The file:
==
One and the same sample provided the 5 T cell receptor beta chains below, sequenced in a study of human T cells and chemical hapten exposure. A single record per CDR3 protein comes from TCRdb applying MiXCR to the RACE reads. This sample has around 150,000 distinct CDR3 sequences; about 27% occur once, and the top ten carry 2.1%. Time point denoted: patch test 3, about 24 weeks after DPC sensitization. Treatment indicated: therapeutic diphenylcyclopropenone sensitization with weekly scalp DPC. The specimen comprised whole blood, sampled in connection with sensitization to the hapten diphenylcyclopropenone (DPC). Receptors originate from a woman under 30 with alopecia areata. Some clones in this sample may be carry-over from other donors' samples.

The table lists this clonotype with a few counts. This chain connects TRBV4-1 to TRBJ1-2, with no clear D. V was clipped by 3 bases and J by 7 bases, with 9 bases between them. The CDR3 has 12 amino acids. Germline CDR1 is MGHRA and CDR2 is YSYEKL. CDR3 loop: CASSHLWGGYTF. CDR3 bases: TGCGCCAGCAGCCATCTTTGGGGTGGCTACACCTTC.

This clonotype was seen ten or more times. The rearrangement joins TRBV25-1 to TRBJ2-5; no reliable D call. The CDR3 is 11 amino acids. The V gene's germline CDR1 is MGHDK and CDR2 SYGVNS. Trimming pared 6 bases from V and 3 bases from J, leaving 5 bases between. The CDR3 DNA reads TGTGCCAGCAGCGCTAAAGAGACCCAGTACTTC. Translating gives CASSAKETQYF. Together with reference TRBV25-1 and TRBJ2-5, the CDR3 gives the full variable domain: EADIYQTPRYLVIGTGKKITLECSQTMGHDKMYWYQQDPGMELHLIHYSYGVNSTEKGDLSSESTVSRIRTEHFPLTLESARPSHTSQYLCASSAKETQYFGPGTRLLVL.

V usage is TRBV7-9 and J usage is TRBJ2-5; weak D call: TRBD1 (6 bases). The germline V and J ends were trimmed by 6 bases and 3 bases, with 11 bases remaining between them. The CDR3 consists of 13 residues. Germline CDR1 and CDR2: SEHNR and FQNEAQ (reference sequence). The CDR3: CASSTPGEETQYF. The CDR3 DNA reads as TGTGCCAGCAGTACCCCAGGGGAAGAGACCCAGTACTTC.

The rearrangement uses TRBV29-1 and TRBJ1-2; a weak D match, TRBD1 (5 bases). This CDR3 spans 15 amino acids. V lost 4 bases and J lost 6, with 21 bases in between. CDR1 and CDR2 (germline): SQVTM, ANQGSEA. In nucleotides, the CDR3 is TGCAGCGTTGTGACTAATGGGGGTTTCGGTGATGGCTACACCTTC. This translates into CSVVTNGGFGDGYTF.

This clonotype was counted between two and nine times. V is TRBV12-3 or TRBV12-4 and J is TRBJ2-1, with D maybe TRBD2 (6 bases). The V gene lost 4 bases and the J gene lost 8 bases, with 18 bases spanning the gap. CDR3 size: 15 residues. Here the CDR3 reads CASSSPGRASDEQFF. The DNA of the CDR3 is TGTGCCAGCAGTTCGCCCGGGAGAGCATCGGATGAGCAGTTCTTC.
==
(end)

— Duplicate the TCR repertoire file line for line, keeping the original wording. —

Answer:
One and the same sample provided the 5 T cell receptor beta chains below, sequenced in a study of human T cells and chemical hapten exposure. A single record per CDR3 protein comes from TCRdb applying MiXCR to the RACE reads. This sample has around 150,000 distinct CDR3 sequences; about 27% occur once, and the top ten carry 2.1%. Time point denoted: patch test 3, about 24 weeks after DPC sensitization. Treatment indicated: therapeutic diphenylcyclopropenone sensitization with weekly scalp DPC. The specimen comprised whole blood, sampled in connection with sensitization to the hapten diphenylcyclopropenone (DPC). Receptors originate from a woman under 30 with alopecia areata. Some clones in this sample may be carry-over from other donors' samples.

The table lists this clonotype with a few counts. This chain connects TRBV4-1 to TRBJ1-2, with no clear D. V was clipped by 3 bases and J by 7 bases, with 9 bases between them. The CDR3 has 12 amino acids. Germline CDR1 is MGHRA and CDR2 is YSYEKL. CDR3 loop: CASSHLWGGYTF. CDR3 bases: TGCGCCAGCAGCCATCTTTGGGGTGGCTACACCTTC.

This clonotype was seen ten or more times. The rearrangement joins TRBV25-1 to TRBJ2-5; no reliable D call. The CDR3 is 11 amino acids. The V gene's germline CDR1 is MGHDK and CDR2 SYGVNS. Trimming pared 6 bases from V and 3 bases from J, leaving 5 bases between. The CDR3 DNA reads TGTGCCAGCAGCGCTAAAGAGACCCAGTACTTC. Translating gives CASSAKETQYF. Together with reference TRBV25-1 and TRBJ2-5, the CDR3 gives the full variable domain: EADIYQTPRYLVIGTGKKITLECSQTMGHDKMYWYQQDPGMELHLIHYSYGVNSTEKGDLSSESTVSRIRTEHFPLTLESARPSHTSQYLCASSAKETQYFGPGTRLLVL.

V usage is TRBV7-9 and J usage is TRBJ2-5; weak D call: TRBD1 (6 bases). The germline V and J ends were trimmed by 6 bases and 3 bases, with 11 bases remaining between them. The CDR3 consists of 13 residues. Germline CDR1 and CDR2: SEHNR and FQNEAQ (reference sequence). The CDR3: CASSTPGEETQYF. The CDR3 DNA reads as TGTGCCAGCAGTACCCCAGGGGAAGAGACCCAGTACTTC.

The rearrangement uses TRBV29-1 and TRBJ1-2; a weak D match, TRBD1 (5 bases). This CDR3 spans 15 amino acids. V lost 4 bases and J lost 6, with 21 bases in between. CDR1 and CDR2 (germline): SQVTM, ANQGSEA. In nucleotides, the CDR3 is TGCAGCGTTGTGACTAATGGGGGTTTCGGTGATGGCTACACCTTC. This translates into CSVVTNGGFGDGYTF.

This clonotype was counted between two and nine times. V is TRBV12-3 or TRBV12-4 and J is TRBJ2-1, with D maybe TRBD2 (6 bases). The V gene lost 4 bases and the J gene lost 8 bases, with 18 bases spanning the gap. CDR3 size: 15 residues. Here the CDR3 reads CASSSPGRASDEQFF. The DNA of the CDR3 is TGTGCCAGCAGTTCGCCCGGGAGAGCATCGGATGAGCAGTTCTTC.